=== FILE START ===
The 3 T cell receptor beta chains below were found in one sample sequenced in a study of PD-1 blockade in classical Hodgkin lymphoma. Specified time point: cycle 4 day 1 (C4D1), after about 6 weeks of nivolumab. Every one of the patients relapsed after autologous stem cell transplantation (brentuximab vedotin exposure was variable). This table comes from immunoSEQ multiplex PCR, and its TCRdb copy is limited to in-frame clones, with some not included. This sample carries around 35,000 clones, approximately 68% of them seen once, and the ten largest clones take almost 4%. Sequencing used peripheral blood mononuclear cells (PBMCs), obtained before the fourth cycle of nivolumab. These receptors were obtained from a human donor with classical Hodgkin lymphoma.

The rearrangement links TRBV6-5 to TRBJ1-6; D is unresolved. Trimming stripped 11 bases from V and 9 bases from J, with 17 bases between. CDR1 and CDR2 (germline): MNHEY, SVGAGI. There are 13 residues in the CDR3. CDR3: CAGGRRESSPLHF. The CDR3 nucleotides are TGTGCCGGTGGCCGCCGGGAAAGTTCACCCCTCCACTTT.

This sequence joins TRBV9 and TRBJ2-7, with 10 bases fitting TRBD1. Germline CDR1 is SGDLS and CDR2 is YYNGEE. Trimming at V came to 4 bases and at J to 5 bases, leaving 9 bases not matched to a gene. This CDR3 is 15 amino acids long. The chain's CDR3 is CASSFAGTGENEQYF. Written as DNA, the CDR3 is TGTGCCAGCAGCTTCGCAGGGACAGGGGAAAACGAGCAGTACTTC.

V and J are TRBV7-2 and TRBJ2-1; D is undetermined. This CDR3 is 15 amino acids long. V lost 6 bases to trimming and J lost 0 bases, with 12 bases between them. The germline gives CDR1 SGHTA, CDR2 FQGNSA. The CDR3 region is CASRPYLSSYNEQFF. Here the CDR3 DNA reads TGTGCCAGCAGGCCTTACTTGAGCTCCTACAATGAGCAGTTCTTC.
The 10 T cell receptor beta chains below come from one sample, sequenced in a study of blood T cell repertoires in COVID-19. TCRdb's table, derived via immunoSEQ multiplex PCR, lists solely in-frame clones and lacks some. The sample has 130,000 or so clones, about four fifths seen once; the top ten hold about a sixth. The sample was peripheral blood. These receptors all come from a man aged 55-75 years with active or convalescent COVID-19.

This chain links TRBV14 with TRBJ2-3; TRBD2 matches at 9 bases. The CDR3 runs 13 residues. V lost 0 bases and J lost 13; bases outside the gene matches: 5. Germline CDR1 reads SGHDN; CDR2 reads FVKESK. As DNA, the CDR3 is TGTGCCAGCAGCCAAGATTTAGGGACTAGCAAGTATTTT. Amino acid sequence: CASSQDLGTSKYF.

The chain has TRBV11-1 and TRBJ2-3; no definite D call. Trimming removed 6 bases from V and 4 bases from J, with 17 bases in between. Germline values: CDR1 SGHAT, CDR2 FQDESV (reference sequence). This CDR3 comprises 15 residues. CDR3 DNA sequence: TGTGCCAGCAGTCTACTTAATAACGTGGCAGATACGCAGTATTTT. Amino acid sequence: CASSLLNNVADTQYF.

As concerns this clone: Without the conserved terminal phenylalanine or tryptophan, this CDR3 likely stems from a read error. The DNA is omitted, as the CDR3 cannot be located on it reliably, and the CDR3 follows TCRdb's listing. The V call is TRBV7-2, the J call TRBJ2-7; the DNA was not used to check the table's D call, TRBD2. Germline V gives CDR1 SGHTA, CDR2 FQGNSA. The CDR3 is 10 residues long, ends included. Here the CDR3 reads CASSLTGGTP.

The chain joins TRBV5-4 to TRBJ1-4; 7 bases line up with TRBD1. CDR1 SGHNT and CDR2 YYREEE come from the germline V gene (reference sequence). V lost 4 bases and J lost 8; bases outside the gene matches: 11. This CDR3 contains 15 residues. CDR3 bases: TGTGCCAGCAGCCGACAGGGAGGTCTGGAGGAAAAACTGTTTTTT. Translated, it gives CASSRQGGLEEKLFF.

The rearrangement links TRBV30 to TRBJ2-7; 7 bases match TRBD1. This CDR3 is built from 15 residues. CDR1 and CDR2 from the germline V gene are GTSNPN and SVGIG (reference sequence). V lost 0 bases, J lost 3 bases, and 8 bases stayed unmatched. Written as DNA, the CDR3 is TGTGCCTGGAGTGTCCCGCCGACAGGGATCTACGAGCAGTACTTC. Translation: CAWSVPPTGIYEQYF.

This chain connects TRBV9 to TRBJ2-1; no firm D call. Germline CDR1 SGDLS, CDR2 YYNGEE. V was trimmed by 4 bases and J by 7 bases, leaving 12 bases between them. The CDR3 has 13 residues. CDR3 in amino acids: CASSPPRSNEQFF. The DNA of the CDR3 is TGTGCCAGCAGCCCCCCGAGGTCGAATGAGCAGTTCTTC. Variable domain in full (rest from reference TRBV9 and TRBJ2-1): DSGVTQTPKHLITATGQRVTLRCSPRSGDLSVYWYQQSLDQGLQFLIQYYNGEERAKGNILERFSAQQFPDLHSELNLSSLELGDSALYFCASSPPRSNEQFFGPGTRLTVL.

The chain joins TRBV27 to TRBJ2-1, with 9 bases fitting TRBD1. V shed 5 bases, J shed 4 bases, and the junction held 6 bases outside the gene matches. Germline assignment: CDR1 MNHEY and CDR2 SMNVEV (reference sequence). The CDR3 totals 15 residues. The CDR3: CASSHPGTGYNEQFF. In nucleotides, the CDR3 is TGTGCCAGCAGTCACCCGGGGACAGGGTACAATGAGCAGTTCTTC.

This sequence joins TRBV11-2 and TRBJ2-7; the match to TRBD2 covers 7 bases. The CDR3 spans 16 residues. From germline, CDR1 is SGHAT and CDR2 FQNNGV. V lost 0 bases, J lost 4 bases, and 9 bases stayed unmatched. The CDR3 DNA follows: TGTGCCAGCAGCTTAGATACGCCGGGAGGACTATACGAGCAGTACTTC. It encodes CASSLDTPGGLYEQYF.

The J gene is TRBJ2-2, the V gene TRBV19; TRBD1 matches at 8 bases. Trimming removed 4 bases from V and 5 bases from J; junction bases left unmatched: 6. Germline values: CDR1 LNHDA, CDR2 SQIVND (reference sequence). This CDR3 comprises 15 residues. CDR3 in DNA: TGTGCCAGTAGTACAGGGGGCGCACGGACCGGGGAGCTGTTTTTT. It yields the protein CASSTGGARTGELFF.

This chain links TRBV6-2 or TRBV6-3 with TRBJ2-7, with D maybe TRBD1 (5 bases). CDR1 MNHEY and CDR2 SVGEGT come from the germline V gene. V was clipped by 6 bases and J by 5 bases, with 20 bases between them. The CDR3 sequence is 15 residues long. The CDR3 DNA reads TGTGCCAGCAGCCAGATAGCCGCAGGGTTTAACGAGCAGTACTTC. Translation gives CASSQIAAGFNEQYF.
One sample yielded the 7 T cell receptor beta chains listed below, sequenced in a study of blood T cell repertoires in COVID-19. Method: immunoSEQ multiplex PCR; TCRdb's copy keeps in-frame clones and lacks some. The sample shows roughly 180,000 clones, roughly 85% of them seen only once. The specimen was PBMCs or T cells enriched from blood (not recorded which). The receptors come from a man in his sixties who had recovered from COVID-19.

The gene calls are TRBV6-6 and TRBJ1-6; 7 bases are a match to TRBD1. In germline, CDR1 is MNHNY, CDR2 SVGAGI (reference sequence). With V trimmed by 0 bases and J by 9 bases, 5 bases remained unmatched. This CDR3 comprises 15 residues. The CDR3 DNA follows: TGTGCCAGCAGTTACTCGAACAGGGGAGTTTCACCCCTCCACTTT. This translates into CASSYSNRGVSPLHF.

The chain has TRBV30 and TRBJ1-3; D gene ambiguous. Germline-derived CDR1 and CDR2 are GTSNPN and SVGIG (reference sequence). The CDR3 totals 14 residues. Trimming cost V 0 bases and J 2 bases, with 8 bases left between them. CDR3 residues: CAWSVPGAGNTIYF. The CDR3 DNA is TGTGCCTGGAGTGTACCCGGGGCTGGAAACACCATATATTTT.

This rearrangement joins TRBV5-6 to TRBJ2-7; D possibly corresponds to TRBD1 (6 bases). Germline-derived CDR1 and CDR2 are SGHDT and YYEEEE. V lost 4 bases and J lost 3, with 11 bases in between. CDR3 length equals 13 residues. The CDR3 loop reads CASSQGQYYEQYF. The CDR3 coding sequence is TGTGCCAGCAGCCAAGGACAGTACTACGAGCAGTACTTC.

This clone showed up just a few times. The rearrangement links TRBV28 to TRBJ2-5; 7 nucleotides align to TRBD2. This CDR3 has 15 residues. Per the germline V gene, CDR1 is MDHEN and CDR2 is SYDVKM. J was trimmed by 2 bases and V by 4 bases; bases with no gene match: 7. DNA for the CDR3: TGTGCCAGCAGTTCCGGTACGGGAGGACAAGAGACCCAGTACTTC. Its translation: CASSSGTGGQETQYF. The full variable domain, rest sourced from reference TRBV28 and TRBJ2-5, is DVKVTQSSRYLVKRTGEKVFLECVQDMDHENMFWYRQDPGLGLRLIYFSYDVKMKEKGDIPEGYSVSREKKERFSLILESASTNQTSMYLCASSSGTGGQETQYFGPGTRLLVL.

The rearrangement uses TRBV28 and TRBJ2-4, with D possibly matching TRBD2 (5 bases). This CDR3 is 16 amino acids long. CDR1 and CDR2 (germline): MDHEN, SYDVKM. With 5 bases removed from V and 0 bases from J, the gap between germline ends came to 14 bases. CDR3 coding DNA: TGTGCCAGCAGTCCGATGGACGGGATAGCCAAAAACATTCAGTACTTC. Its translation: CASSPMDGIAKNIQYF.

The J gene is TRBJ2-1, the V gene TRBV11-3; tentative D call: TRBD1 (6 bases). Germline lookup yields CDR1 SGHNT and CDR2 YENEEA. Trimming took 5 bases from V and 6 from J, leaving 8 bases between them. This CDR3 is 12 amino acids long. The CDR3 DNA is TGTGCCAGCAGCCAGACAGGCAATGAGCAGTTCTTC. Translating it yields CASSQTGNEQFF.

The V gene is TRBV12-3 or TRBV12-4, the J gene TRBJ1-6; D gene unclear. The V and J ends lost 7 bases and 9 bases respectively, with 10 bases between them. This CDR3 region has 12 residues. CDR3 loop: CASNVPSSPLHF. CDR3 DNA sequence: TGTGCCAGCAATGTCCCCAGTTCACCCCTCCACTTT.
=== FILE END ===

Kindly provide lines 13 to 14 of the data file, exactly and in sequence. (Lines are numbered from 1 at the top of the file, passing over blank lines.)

This sequence joins TRBV11-2 and TRBJ2-7; the match to TRBD2 covers 7 bases. The CDR3 spans 16 residues. From germline, CDR1 is SGHAT and CDR2 FQNNGV. V lost 0 bases, J lost 4 bases, and 9 bases stayed unmatched. The CDR3 DNA follows: TGTGCCAGCAGCTTAGATACGCCGGGAGGACTATACGAGCAGTACTTC. It encodes CASSLDTPGGLYEQYF.

The J gene is TRBJ2-2, the V gene TRBV19; TRBD1 matches at 8 bases. Trimming removed 4 bases from V and 5 bases from J; junction bases left unmatched: 6. Germline values: CDR1 LNHDA, CDR2 SQIVND (reference sequence). This CDR3 comprises 15 residues. CDR3 in DNA: TGTGCCAGTAGTACAGGGGGCGCACGGACCGGGGAGCTGTTTTTT. It yields the protein CASSTGGARTGELFF.